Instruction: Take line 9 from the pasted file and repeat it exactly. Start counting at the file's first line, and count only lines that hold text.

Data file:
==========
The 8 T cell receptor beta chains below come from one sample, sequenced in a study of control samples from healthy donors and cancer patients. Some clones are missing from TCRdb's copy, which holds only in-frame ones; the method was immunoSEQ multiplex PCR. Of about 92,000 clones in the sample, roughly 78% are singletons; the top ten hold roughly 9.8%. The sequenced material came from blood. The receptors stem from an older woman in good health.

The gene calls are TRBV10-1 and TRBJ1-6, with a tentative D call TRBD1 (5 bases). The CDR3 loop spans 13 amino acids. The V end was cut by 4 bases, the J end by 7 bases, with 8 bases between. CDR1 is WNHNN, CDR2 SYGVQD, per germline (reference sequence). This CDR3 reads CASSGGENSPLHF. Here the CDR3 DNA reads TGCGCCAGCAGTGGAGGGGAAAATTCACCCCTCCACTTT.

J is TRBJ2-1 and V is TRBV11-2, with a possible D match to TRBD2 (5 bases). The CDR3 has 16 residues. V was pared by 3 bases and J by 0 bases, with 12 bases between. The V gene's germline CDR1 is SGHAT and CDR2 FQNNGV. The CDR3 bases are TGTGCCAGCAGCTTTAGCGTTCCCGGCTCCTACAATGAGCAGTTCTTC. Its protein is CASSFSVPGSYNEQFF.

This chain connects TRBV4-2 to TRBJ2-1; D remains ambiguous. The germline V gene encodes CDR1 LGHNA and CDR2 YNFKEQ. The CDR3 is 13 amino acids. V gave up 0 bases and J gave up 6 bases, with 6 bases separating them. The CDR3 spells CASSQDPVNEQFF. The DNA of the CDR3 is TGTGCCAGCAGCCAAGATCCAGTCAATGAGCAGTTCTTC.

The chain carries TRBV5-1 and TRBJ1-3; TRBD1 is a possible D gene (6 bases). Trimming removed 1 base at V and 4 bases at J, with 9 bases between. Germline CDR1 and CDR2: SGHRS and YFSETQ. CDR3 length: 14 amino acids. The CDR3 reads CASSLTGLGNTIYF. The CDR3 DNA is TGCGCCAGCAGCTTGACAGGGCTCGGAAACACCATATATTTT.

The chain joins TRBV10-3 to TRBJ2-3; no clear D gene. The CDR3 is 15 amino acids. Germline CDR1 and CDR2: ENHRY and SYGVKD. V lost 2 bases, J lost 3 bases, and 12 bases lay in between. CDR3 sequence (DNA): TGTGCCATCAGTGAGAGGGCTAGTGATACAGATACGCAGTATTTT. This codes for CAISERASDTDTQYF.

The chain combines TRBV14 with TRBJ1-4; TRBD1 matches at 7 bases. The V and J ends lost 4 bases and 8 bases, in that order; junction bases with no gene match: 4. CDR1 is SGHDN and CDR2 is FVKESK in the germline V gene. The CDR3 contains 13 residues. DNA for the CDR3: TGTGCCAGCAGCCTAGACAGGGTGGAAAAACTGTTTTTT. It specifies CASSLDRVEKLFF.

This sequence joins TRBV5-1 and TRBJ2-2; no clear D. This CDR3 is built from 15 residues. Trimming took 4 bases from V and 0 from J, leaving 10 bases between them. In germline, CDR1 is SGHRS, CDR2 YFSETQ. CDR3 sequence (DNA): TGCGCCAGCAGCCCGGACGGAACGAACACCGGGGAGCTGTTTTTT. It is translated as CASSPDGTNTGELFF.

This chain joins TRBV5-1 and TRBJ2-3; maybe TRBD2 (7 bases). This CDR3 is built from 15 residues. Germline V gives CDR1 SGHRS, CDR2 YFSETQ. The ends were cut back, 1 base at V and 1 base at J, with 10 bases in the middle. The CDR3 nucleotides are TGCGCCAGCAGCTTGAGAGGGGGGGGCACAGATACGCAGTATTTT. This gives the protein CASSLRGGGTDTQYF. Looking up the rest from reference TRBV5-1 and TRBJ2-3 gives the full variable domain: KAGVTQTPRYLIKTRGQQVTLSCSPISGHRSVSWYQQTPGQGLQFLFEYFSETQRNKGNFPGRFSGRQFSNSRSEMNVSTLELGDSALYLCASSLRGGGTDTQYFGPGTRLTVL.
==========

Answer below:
This chain joins TRBV5-1 and TRBJ2-3; maybe TRBD2 (7 bases). This CDR3 is built from 15 residues. Germline V gives CDR1 SGHRS, CDR2 YFSETQ. The ends were cut back, 1 base at V and 1 base at J, with 10 bases in the middle. The CDR3 nucleotides are TGCGCCAGCAGCTTGAGAGGGGGGGGCACAGATACGCAGTATTTT. This gives the protein CASSLRGGGTDTQYF. Looking up the rest from reference TRBV5-1 and TRBJ2-3 gives the full variable domain: KAGVTQTPRYLIKTRGQQVTLSCSPISGHRSVSWYQQTPGQGLQFLFEYFSETQRNKGNFPGRFSGRQFSNSRSEMNVSTLELGDSALYLCASSLRGGGTDTQYFGPGTRLTVL.